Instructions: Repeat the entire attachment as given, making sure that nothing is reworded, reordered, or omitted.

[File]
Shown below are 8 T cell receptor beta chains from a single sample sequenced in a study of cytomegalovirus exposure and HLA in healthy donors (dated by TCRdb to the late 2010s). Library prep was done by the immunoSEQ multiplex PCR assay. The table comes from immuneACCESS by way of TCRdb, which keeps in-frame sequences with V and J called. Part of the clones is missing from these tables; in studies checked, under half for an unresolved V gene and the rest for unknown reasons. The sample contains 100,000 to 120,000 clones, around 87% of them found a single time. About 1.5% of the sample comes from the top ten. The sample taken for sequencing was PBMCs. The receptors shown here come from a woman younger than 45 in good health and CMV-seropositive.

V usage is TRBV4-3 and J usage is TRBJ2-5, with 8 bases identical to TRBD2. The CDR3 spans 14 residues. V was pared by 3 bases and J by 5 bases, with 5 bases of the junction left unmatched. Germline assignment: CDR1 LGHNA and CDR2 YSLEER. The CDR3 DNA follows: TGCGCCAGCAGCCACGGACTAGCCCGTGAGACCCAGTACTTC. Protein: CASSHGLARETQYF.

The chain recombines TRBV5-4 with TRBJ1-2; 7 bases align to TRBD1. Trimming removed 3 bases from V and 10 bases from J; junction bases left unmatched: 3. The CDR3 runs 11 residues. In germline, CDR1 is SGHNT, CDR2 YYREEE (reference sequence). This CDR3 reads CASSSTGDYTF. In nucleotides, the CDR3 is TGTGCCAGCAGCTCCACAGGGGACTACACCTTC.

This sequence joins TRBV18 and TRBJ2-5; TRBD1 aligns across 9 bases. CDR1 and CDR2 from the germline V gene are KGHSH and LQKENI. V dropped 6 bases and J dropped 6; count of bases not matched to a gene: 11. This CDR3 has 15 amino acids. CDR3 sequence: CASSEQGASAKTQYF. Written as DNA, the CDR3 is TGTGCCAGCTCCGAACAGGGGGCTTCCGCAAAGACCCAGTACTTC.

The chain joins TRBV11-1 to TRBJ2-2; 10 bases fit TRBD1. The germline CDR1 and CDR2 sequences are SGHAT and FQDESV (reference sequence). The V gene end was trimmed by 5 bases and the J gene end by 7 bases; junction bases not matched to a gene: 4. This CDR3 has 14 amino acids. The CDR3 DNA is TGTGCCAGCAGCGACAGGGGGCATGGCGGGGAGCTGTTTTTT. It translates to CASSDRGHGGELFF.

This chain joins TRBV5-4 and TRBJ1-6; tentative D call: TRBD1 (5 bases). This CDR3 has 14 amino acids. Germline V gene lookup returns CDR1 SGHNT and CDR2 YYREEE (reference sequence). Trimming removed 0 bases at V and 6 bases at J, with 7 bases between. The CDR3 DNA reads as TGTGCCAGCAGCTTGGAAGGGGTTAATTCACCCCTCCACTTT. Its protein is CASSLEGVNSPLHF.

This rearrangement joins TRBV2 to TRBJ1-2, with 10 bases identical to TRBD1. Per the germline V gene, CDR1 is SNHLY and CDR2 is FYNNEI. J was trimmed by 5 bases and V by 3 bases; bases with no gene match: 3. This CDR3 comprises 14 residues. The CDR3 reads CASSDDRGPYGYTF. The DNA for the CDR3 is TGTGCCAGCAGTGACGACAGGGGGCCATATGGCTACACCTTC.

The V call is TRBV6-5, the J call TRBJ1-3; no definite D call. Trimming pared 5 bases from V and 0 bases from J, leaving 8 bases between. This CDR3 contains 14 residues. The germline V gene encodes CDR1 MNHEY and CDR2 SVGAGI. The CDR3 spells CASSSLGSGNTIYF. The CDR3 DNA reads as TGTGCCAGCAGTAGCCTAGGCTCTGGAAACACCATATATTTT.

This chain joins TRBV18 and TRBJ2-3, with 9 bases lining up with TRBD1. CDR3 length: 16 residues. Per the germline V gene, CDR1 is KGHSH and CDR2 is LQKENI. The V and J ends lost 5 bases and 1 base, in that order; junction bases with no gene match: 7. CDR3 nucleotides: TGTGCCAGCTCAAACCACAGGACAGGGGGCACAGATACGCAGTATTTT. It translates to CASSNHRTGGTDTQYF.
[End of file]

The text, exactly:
Shown below are 8 T cell receptor beta chains from a single sample sequenced in a study of cytomegalovirus exposure and HLA in healthy donors (dated by TCRdb to the late 2010s). Library prep was done by the immunoSEQ multiplex PCR assay. The table comes from immuneACCESS by way of TCRdb, which keeps in-frame sequences with V and J called. Part of the clones is missing from these tables; in studies checked, under half for an unresolved V gene and the rest for unknown reasons. The sample contains 100,000 to 120,000 clones, around 87% of them found a single time. About 1.5% of the sample comes from the top ten. The sample taken for sequencing was PBMCs. The receptors shown here come from a woman younger than 45 in good health and CMV-seropositive.

V usage is TRBV4-3 and J usage is TRBJ2-5, with 8 bases identical to TRBD2. The CDR3 spans 14 residues. V was pared by 3 bases and J by 5 bases, with 5 bases of the junction left unmatched. Germline assignment: CDR1 LGHNA and CDR2 YSLEER. The CDR3 DNA follows: TGCGCCAGCAGCCACGGACTAGCCCGTGAGACCCAGTACTTC. Protein: CASSHGLARETQYF.

The chain recombines TRBV5-4 with TRBJ1-2; 7 bases align to TRBD1. Trimming removed 3 bases from V and 10 bases from J; junction bases left unmatched: 3. The CDR3 runs 11 residues. In germline, CDR1 is SGHNT, CDR2 YYREEE (reference sequence). This CDR3 reads CASSSTGDYTF. In nucleotides, the CDR3 is TGTGCCAGCAGCTCCACAGGGGACTACACCTTC.

This sequence joins TRBV18 and TRBJ2-5; TRBD1 aligns across 9 bases. CDR1 and CDR2 from the germline V gene are KGHSH and LQKENI. V dropped 6 bases and J dropped 6; count of bases not matched to a gene: 11. This CDR3 has 15 amino acids. CDR3 sequence: CASSEQGASAKTQYF. Written as DNA, the CDR3 is TGTGCCAGCTCCGAACAGGGGGCTTCCGCAAAGACCCAGTACTTC.

The chain joins TRBV11-1 to TRBJ2-2; 10 bases fit TRBD1. The germline CDR1 and CDR2 sequences are SGHAT and FQDESV (reference sequence). The V gene end was trimmed by 5 bases and the J gene end by 7 bases; junction bases not matched to a gene: 4. This CDR3 has 14 amino acids. The CDR3 DNA is TGTGCCAGCAGCGACAGGGGGCATGGCGGGGAGCTGTTTTTT. It translates to CASSDRGHGGELFF.

This chain joins TRBV5-4 and TRBJ1-6; tentative D call: TRBD1 (5 bases). This CDR3 has 14 amino acids. Germline V gene lookup returns CDR1 SGHNT and CDR2 YYREEE (reference sequence). Trimming removed 0 bases at V and 6 bases at J, with 7 bases between. The CDR3 DNA reads as TGTGCCAGCAGCTTGGAAGGGGTTAATTCACCCCTCCACTTT. Its protein is CASSLEGVNSPLHF.

This rearrangement joins TRBV2 to TRBJ1-2, with 10 bases identical to TRBD1. Per the germline V gene, CDR1 is SNHLY and CDR2 is FYNNEI. J was trimmed by 5 bases and V by 3 bases; bases with no gene match: 3. This CDR3 comprises 14 residues. The CDR3 reads CASSDDRGPYGYTF. The DNA for the CDR3 is TGTGCCAGCAGTGACGACAGGGGGCCATATGGCTACACCTTC.

The V call is TRBV6-5, the J call TRBJ1-3; no definite D call. Trimming pared 5 bases from V and 0 bases from J, leaving 8 bases between. This CDR3 contains 14 residues. The germline V gene encodes CDR1 MNHEY and CDR2 SVGAGI. The CDR3 spells CASSSLGSGNTIYF. The CDR3 DNA reads as TGTGCCAGCAGTAGCCTAGGCTCTGGAAACACCATATATTTT.

This chain joins TRBV18 and TRBJ2-3, with 9 bases lining up with TRBD1. CDR3 length: 16 residues. Per the germline V gene, CDR1 is KGHSH and CDR2 is LQKENI. The V and J ends lost 5 bases and 1 base, in that order; junction bases with no gene match: 7. CDR3 nucleotides: TGTGCCAGCTCAAACCACAGGACAGGGGGCACAGATACGCAGTATTTT. It translates to CASSNHRTGGTDTQYF.